Liverpool gives up on Rodgers experiment, but maybe too soon

There are two schools of thought regarding how Brendan Rodgers will be remembered at Liverpool.

Was he the progressive coach who led one of the most exhilarating teams in a generation to within a Steven Gerrard slip of the English league title, and needed time to build another?

Or the opportunist who simply rode the wave when Luis Suarez embarked on one of the most prolific scoring sprees ever seen in the Premier League, and wasn’t up to the big job of reviving a great footballing institution?

The decision of Liverpool’s American owners to fire Rodgers – via a trans-Atlantic phone call soon after Sunday’s Merseyside derby – robs us of the chance to find out who the real Brendan Rodgers was.

It shouldn’t come as a surprise, really.

Short-termism has gripped the Premier League to such an extent that Eddie Howe, the coach at Bournemouth, is now the second longest-serving manager (at 2 years, 356 days) in the division, after Arsenal’s Arsene Wenger.

Young or inexperienced managers given a mandate to rebuild a big club need immediate success to satisfy the money-men. Otherwise, they are out.

David Moyes had 10 months at Manchester United after Alex Ferguson’s retirement before getting sacked last year. Andre Villas-Boas got even less time at Chelsea in 2011-12. Rodgers was handed a new long-term contract before the start of last season, after being voted Manager of the Year in England, and then entrusted to spend around $120 million this offseason to overhaul the playing squad.

Eight league games into the season, he’s gone.

”I am, of course, incredibly disappointed to be leaving Liverpool,” Rodgers said in a statement on Monday. ”It has been both an honor and a privilege to manage one of the game’s great clubs for the last three years.”

Fenway Sports Group, which also owns the Boston Red Sox, felt they simply couldn’t wait any longer. They trumpeted Rodgers, a protege of Jose Mourinho, as a ”forward-thinking coach at the forefront of a generation of young managers” when he joined and only last summer talked about placing their trust in him ”to deliver the vision we share for Liverpool.”

It seems FSG will turn to a manager with pedigree in a bid for instant success, with Juergen Klopp – the former Borussia Dortmund coach – widely regarded in the British media as the favorite for the job. Manchester City, United, Chelsea and Arsenal all have established managers at the helm and Liverpool will follow suit.

The experiment with Rodgers has failed, FSG believes, but are they being too hasty?

Harnessing the extravagant talents of Suarez and building an attacking team around him, Rodgers brought joy and renewed hope to Liverpool and its supporters in that magical few months at the start of 2014 when the club nearly won a first championship since 1990. FSG wanted ”attacking, relentless football” when they hired Rodgers and they got it. Liverpool finished two points behind Manchester City that year, when it felt like the glory days of the 1970s and 1980s returned to Anfield.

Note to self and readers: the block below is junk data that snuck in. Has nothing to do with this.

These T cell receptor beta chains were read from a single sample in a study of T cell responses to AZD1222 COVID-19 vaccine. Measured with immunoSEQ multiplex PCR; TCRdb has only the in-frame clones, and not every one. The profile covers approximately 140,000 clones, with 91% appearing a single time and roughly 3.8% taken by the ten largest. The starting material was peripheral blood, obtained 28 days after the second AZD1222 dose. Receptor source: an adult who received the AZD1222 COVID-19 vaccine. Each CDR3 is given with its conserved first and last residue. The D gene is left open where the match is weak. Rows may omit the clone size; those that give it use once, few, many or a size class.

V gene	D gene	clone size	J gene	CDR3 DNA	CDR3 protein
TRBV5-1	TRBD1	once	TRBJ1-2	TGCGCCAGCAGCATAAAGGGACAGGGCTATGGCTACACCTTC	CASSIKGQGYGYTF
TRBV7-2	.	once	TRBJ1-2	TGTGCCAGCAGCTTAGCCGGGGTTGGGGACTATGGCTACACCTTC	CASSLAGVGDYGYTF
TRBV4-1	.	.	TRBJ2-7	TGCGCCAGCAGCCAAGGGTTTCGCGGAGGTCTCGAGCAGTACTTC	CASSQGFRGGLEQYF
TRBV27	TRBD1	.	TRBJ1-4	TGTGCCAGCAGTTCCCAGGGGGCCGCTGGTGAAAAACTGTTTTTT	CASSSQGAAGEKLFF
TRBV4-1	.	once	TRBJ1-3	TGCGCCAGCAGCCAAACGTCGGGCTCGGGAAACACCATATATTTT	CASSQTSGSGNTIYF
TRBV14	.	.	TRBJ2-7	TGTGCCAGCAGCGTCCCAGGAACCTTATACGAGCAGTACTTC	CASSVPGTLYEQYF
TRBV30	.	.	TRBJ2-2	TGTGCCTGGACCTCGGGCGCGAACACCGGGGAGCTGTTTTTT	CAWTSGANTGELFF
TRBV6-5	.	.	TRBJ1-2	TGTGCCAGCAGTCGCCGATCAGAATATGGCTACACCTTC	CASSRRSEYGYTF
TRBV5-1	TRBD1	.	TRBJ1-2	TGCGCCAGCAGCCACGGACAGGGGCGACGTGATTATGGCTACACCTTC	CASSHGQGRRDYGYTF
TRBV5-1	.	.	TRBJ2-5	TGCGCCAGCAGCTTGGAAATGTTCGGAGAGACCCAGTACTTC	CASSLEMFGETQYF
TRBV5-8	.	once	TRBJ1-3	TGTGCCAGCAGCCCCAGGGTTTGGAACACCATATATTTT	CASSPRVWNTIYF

Few managers would have been able to cope with what happened the following summer, when Suarez was sold and fellow striker Daniel Sturridge was struck down with the first of a string of injuries that caused him to miss most of the season. That deprived Rodgers of his main goal threat for last season, which started slowly, picked up for a three-month spell when Rodgers experimented with new formations, and ended badly with a final-day 6-1 loss at Stoke.

He has been given little time this season to reconstruct a team struck by the not inconsiderable losses of iconic midfielder Steven Gerrard and its most highly rated young player, Raheem Sterling, over the summer. Is eight league games enough of a chance after overhauling the team?

”The current squad is one in transition,” Rodgers said – or maybe protested – in Monday’s statement.

Rodgers is highly rated and was being spoken of as a potential England manager before Liverpool’s slump. Maybe his tactical tinkering went too far at times, but he was a proactive manager at a club battling to find something different to keep pace with the modern-day heavyweights of the Premier League. Anfield hadn’t yet turned on Rodgers, despite the jeers toward the team after recent poor results. He also was operating within the parameters of FSG’s transfer committee system that didn’t give him full control of incoming players.

Rodgers raised expectations to an unrealistic level with that title bid in 2014. He ended up paying for that 18 months later but, at 42, there could be plenty more to come from him.